Amid global upheaval and deteriorating US-China, Russia relations, top American technology companies have pledged extra dollars on cybersecurity. According to the White House, this comes after a recent meeting between US President Joe Biden and top tech companies’ executives.
The global tech giants based out of America have committed to invest billions of dollars to strengthen cybersecurity defences and to train skilled workers.
These executives met President Biden on Wednesday during a relentless stretch of ransomware attacks that have targeted critical infrastructure, in some cases with the attackers extorting multimillion-dollar payments from major corporations, as well as other illicit cyber operations that US authorities have linked to foreign hackers.
The Biden administration has also requested the private sector to do its part to strengthen cybersecurity defences against those increasingly sophisticated attacks.
In public remarks before the private meeting got underway, Biden referred to cybersecurity as a ‘core national security challenge’ for the US.
“The reality is most of our critical infrastructure is owned and operated by the private sector, and the federal government can’t meet this challenge alone,” Biden said adding “I’ve invited you all here today because you have the power, the capacity and the responsibility, I believe, to raise the bar on cybersecurity.”
After the meeting, the White House announced that Google had committed to invest $10 billion in cybersecurity over the next five years, money aimed at helping secure the software supply chain and expand zero-trust programmes.
The Biden administration has looked for ways to safeguard the government’s supply chain following a massive Russian government cyber-espionage campaign that exploited vulnerabilities and gave hackers access to the networks of US government agencies and private companies.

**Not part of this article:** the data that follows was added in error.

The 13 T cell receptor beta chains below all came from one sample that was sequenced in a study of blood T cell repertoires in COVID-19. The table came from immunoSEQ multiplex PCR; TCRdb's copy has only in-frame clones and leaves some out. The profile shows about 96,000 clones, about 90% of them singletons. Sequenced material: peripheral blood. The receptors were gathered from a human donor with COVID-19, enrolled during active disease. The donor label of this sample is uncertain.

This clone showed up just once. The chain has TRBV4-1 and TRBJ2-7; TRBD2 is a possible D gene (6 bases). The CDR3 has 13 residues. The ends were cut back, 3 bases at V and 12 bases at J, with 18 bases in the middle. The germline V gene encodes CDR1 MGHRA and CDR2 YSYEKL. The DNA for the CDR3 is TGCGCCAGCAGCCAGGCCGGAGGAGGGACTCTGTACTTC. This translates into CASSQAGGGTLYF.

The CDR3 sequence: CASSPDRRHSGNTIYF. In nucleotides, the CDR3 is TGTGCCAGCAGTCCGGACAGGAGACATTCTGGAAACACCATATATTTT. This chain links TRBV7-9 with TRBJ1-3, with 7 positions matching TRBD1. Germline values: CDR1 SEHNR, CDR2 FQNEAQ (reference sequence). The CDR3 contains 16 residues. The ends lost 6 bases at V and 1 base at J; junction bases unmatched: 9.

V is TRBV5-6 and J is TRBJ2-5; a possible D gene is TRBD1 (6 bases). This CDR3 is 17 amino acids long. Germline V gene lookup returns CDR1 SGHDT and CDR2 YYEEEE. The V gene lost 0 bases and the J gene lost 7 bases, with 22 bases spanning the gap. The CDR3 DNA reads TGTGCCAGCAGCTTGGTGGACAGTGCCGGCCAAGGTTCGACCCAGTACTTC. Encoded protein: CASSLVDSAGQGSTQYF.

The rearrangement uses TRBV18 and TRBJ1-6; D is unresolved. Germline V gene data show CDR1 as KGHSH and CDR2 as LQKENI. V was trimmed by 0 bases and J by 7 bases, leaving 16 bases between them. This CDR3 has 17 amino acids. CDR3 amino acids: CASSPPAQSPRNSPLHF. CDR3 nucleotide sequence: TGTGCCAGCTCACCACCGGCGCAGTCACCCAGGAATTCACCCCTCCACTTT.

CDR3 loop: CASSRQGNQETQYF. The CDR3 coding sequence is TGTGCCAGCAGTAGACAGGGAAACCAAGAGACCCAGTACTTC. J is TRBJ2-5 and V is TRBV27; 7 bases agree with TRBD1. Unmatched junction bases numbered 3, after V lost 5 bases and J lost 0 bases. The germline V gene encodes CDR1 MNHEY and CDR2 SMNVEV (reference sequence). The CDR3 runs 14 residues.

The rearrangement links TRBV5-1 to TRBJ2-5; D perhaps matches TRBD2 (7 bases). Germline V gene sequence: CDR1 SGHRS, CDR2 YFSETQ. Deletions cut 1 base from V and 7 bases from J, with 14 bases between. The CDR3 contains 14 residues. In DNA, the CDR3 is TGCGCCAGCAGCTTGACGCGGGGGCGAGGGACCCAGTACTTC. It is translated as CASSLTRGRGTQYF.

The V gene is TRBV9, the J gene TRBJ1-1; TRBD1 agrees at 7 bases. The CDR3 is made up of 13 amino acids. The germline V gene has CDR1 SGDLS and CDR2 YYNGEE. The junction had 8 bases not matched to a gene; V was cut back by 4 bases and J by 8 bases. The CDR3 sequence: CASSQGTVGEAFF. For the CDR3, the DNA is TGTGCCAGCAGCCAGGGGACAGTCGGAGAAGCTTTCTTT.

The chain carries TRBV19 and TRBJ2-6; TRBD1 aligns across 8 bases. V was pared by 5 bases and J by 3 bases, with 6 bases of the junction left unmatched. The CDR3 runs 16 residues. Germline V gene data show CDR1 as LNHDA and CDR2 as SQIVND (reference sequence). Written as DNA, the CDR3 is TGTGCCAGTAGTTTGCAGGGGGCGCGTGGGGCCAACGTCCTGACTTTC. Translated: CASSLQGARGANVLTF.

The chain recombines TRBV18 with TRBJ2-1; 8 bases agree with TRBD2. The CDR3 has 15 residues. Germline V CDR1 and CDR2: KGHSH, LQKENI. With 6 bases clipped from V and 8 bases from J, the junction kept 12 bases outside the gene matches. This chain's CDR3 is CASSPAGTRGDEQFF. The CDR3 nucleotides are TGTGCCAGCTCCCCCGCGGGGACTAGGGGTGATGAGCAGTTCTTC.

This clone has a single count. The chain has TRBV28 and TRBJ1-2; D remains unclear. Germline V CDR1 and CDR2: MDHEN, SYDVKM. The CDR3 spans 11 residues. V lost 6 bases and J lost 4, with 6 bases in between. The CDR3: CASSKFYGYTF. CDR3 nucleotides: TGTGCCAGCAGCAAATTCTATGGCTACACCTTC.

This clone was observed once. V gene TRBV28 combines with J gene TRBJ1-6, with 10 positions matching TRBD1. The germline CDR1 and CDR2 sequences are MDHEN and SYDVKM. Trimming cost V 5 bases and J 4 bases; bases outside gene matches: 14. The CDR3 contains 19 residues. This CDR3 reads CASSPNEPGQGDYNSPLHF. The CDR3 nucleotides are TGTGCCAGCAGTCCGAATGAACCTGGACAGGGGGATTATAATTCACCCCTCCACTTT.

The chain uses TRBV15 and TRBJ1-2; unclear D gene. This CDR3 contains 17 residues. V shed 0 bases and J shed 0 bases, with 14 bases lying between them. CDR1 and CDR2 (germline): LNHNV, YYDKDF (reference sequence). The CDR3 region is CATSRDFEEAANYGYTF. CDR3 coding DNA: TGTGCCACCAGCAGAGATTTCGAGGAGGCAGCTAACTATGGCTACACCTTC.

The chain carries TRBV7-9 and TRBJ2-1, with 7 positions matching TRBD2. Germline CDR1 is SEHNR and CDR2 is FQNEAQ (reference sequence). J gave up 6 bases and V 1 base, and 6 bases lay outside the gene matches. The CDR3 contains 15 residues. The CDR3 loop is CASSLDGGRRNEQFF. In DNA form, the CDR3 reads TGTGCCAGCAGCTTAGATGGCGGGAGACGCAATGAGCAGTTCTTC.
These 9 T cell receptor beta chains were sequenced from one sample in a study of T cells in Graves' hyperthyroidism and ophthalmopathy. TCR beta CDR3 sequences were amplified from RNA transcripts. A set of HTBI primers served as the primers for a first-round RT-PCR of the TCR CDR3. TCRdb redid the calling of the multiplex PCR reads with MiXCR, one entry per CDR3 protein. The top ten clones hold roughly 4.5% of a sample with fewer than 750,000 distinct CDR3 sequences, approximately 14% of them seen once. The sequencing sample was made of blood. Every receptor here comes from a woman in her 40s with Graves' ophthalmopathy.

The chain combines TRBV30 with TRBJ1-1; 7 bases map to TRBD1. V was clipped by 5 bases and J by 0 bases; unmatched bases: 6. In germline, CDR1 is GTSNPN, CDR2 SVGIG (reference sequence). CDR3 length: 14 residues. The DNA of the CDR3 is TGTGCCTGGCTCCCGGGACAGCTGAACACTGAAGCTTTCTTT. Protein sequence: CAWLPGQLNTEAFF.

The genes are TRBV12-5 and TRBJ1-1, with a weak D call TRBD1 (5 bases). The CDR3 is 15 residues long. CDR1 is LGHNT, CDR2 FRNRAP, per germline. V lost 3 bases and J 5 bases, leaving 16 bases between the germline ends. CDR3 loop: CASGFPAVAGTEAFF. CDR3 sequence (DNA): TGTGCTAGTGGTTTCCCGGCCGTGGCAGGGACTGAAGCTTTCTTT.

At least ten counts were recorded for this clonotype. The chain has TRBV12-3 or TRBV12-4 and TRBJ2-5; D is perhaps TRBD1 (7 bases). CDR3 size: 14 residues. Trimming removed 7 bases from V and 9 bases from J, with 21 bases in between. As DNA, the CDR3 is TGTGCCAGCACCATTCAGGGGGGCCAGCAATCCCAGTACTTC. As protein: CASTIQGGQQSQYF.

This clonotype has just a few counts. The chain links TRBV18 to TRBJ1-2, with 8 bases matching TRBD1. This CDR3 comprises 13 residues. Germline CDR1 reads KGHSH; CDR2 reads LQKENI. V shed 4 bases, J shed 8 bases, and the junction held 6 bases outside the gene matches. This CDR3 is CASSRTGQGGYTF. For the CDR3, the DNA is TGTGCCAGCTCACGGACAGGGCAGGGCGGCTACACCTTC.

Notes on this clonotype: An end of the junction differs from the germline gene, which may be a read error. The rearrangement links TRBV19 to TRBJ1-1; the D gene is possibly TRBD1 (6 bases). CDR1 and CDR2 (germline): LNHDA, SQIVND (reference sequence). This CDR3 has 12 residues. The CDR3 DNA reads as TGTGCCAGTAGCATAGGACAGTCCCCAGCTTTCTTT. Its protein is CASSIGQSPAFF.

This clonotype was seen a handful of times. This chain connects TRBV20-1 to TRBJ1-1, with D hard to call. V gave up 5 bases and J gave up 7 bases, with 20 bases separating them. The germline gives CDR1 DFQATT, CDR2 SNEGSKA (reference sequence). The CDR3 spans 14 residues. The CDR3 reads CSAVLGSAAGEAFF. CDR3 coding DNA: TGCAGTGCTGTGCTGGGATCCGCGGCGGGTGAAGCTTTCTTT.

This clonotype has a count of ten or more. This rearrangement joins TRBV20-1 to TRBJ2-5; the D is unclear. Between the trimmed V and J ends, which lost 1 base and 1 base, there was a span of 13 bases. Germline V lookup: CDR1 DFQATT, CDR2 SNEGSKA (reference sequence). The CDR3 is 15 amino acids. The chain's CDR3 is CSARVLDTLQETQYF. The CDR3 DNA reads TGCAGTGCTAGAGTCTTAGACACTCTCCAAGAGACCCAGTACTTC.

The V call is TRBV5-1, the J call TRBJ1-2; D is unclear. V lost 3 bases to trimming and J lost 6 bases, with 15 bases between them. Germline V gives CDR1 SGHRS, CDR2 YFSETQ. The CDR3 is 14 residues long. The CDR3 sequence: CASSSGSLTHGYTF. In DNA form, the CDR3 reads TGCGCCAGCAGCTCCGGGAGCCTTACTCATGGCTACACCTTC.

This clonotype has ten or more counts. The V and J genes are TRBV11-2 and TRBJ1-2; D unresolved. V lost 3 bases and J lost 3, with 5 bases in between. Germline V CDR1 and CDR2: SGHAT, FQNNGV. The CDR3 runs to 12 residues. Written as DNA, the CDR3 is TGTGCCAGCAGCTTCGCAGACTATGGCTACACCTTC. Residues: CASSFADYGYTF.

Microsoft, meanwhile, said it would invest $20 billion in cybersecurity over the next five years and make available $150 million in technical services to help local governments improve their defences. IBM plans to train 150,000 people in cybersecurity over three years, and Apple said it would develop a new programme to help strengthen the supply chain.
Top executives of each of those companies were invited to Wednesday’s meeting, as were financial industry executives and representatives from the energy, education and insurance sectors.
A government initiative that at first supported the cybersecurity defences of electric utilities has been expanded to focus on natural gas pipelines, the White House said Wednesday.
The meeting took place as Biden’s national security team has been consumed by the troop withdrawal in Afghanistan and the chaotic evacuation of Americans and Afghan citizens.
The broad cross-section of participants underscores how cyber attacks have cut across virtually all sectors of commerce. In May, for instance, hackers associated with a Russia-based cyber gang launched a ransomware attack on a major fuel pipeline in the US, causing the company to temporarily halt operations.
Weeks later, the world’s largest meat processor, JBS SA, was hit with an attack by a different hacking group.